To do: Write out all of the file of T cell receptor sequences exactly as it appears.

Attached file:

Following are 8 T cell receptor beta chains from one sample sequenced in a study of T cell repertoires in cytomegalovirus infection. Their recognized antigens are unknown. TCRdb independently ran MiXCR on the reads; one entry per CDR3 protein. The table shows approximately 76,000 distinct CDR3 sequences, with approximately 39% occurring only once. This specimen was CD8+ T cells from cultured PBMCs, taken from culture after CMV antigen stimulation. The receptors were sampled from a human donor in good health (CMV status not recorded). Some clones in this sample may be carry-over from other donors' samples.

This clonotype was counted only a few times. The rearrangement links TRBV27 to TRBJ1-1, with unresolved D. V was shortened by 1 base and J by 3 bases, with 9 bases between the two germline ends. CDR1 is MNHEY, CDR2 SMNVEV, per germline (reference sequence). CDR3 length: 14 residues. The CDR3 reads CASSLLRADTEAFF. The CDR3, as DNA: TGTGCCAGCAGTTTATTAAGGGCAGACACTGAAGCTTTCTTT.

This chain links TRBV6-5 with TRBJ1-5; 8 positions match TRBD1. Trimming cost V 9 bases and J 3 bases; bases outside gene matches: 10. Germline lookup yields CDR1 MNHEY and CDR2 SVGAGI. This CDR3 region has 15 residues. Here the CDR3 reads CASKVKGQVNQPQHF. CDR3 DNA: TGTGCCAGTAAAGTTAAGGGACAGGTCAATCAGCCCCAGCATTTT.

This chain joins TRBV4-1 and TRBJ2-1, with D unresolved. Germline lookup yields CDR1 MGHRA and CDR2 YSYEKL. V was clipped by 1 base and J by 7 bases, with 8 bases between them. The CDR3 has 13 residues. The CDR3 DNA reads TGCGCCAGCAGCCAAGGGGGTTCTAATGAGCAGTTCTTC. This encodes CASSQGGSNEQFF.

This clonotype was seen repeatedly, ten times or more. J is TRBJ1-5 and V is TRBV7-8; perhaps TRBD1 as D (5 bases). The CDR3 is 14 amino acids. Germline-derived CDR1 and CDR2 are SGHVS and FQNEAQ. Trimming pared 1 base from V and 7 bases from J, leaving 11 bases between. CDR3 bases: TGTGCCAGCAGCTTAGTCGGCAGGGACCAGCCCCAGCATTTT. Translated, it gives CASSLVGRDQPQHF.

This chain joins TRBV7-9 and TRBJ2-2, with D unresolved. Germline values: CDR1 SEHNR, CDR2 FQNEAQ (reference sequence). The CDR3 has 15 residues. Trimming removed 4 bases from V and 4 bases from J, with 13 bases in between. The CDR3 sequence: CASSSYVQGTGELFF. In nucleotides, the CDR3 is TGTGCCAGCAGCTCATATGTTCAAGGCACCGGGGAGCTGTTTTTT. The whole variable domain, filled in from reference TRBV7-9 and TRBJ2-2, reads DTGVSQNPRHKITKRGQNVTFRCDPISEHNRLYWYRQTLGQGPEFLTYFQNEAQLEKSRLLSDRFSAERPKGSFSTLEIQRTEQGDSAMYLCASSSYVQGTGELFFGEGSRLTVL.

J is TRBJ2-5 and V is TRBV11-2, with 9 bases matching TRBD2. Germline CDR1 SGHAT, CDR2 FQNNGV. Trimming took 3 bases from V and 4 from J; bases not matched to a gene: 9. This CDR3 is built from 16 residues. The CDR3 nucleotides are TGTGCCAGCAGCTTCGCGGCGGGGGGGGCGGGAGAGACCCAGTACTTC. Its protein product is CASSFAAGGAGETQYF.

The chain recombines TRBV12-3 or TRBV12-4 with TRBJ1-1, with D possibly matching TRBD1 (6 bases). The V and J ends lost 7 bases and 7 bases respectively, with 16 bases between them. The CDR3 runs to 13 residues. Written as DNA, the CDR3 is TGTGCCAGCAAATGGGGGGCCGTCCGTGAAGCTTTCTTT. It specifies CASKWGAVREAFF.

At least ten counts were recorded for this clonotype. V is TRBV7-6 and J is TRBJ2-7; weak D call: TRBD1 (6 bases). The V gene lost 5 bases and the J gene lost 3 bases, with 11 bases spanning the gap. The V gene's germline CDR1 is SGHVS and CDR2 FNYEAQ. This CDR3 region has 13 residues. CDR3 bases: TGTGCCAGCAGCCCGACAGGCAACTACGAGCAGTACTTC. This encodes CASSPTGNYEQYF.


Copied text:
Following are 8 T cell receptor beta chains from one sample sequenced in a study of T cell repertoires in cytomegalovirus infection. Their recognized antigens are unknown. TCRdb independently ran MiXCR on the reads; one entry per CDR3 protein. The table shows approximately 76,000 distinct CDR3 sequences, with approximately 39% occurring only once. This specimen was CD8+ T cells from cultured PBMCs, taken from culture after CMV antigen stimulation. The receptors were sampled from a human donor in good health (CMV status not recorded). Some clones in this sample may be carry-over from other donors' samples.

This clonotype was counted only a few times. The rearrangement links TRBV27 to TRBJ1-1, with unresolved D. V was shortened by 1 base and J by 3 bases, with 9 bases between the two germline ends. CDR1 is MNHEY, CDR2 SMNVEV, per germline (reference sequence). CDR3 length: 14 residues. The CDR3 reads CASSLLRADTEAFF. The CDR3, as DNA: TGTGCCAGCAGTTTATTAAGGGCAGACACTGAAGCTTTCTTT.

This chain links TRBV6-5 with TRBJ1-5; 8 positions match TRBD1. Trimming cost V 9 bases and J 3 bases; bases outside gene matches: 10. Germline lookup yields CDR1 MNHEY and CDR2 SVGAGI. This CDR3 region has 15 residues. Here the CDR3 reads CASKVKGQVNQPQHF. CDR3 DNA: TGTGCCAGTAAAGTTAAGGGACAGGTCAATCAGCCCCAGCATTTT.

This chain joins TRBV4-1 and TRBJ2-1, with D unresolved. Germline lookup yields CDR1 MGHRA and CDR2 YSYEKL. V was clipped by 1 base and J by 7 bases, with 8 bases between them. The CDR3 has 13 residues. The CDR3 DNA reads TGCGCCAGCAGCCAAGGGGGTTCTAATGAGCAGTTCTTC. This encodes CASSQGGSNEQFF.

This clonotype was seen repeatedly, ten times or more. J is TRBJ1-5 and V is TRBV7-8; perhaps TRBD1 as D (5 bases). The CDR3 is 14 amino acids. Germline-derived CDR1 and CDR2 are SGHVS and FQNEAQ. Trimming pared 1 base from V and 7 bases from J, leaving 11 bases between. CDR3 bases: TGTGCCAGCAGCTTAGTCGGCAGGGACCAGCCCCAGCATTTT. Translated, it gives CASSLVGRDQPQHF.

This chain joins TRBV7-9 and TRBJ2-2, with D unresolved. Germline values: CDR1 SEHNR, CDR2 FQNEAQ (reference sequence). The CDR3 has 15 residues. Trimming removed 4 bases from V and 4 bases from J, with 13 bases in between. The CDR3 sequence: CASSSYVQGTGELFF. In nucleotides, the CDR3 is TGTGCCAGCAGCTCATATGTTCAAGGCACCGGGGAGCTGTTTTTT. The whole variable domain, filled in from reference TRBV7-9 and TRBJ2-2, reads DTGVSQNPRHKITKRGQNVTFRCDPISEHNRLYWYRQTLGQGPEFLTYFQNEAQLEKSRLLSDRFSAERPKGSFSTLEIQRTEQGDSAMYLCASSSYVQGTGELFFGEGSRLTVL.

J is TRBJ2-5 and V is TRBV11-2, with 9 bases matching TRBD2. Germline CDR1 SGHAT, CDR2 FQNNGV. Trimming took 3 bases from V and 4 from J; bases not matched to a gene: 9. This CDR3 is built from 16 residues. The CDR3 nucleotides are TGTGCCAGCAGCTTCGCGGCGGGGGGGGCGGGAGAGACCCAGTACTTC. Its protein product is CASSFAAGGAGETQYF.

The chain recombines TRBV12-3 or TRBV12-4 with TRBJ1-1, with D possibly matching TRBD1 (6 bases). The V and J ends lost 7 bases and 7 bases respectively, with 16 bases between them. The CDR3 runs to 13 residues. Written as DNA, the CDR3 is TGTGCCAGCAAATGGGGGGCCGTCCGTGAAGCTTTCTTT. It specifies CASKWGAVREAFF.

At least ten counts were recorded for this clonotype. V is TRBV7-6 and J is TRBJ2-7; weak D call: TRBD1 (6 bases). The V gene lost 5 bases and the J gene lost 3 bases, with 11 bases spanning the gap. The V gene's germline CDR1 is SGHVS and CDR2 FNYEAQ. This CDR3 region has 13 residues. CDR3 bases: TGTGCCAGCAGCCCGACAGGCAACTACGAGCAGTACTTC. This encodes CASSPTGNYEQYF.